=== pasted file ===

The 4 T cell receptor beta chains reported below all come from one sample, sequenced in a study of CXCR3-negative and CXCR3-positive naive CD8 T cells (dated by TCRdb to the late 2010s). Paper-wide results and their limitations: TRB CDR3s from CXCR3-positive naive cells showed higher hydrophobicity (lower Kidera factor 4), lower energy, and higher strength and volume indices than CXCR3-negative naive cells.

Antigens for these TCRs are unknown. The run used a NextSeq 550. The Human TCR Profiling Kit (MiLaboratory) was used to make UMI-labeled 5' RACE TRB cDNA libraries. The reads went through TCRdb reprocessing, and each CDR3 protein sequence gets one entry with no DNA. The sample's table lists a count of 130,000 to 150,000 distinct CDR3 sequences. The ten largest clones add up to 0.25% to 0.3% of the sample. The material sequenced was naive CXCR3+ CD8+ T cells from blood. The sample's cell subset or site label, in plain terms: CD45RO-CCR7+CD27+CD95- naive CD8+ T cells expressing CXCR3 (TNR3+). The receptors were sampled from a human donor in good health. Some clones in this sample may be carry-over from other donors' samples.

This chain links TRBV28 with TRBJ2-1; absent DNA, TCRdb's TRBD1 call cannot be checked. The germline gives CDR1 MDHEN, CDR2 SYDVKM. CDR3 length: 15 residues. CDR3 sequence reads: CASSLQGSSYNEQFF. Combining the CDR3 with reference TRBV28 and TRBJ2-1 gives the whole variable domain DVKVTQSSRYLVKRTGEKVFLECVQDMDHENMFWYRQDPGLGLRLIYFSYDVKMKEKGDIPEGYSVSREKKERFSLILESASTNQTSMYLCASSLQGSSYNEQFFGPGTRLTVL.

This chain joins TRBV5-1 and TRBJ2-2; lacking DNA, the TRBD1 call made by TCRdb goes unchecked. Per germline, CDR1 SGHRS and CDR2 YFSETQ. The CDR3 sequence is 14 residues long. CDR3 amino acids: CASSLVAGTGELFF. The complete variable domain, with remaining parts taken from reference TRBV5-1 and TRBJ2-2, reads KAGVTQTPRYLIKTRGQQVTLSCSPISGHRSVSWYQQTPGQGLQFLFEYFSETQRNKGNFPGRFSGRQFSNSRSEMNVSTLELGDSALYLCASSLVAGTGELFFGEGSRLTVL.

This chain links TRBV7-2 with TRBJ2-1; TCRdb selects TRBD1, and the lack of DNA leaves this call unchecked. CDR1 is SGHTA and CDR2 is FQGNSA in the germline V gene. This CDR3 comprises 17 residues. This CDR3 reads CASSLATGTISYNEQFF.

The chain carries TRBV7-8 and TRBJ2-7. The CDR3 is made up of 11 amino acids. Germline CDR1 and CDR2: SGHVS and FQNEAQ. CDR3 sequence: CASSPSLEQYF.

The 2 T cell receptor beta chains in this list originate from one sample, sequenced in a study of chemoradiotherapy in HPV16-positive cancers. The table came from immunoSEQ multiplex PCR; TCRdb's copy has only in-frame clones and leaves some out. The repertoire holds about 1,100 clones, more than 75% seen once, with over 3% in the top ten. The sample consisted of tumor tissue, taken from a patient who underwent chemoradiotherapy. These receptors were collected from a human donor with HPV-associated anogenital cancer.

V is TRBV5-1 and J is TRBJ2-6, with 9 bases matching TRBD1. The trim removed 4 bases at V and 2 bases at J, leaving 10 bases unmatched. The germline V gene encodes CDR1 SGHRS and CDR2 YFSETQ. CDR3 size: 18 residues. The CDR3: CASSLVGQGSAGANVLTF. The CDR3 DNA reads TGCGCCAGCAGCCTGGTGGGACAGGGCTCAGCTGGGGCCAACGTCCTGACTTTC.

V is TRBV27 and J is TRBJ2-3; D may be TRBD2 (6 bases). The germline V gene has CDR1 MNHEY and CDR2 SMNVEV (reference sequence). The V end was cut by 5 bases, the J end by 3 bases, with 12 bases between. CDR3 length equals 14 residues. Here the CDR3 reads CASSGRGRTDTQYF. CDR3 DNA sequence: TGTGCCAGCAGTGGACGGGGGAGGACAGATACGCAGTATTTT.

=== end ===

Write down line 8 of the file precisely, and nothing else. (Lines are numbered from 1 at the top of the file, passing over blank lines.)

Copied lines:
V is TRBV5-1 and J is TRBJ2-6, with 9 bases matching TRBD1. The trim removed 4 bases at V and 2 bases at J, leaving 10 bases unmatched. The germline V gene encodes CDR1 SGHRS and CDR2 YFSETQ. CDR3 size: 18 residues. The CDR3: CASSLVGQGSAGANVLTF. The CDR3 DNA reads TGCGCCAGCAGCCTGGTGGGACAGGGCTCAGCTGGGGCCAACGTCCTGACTTTC.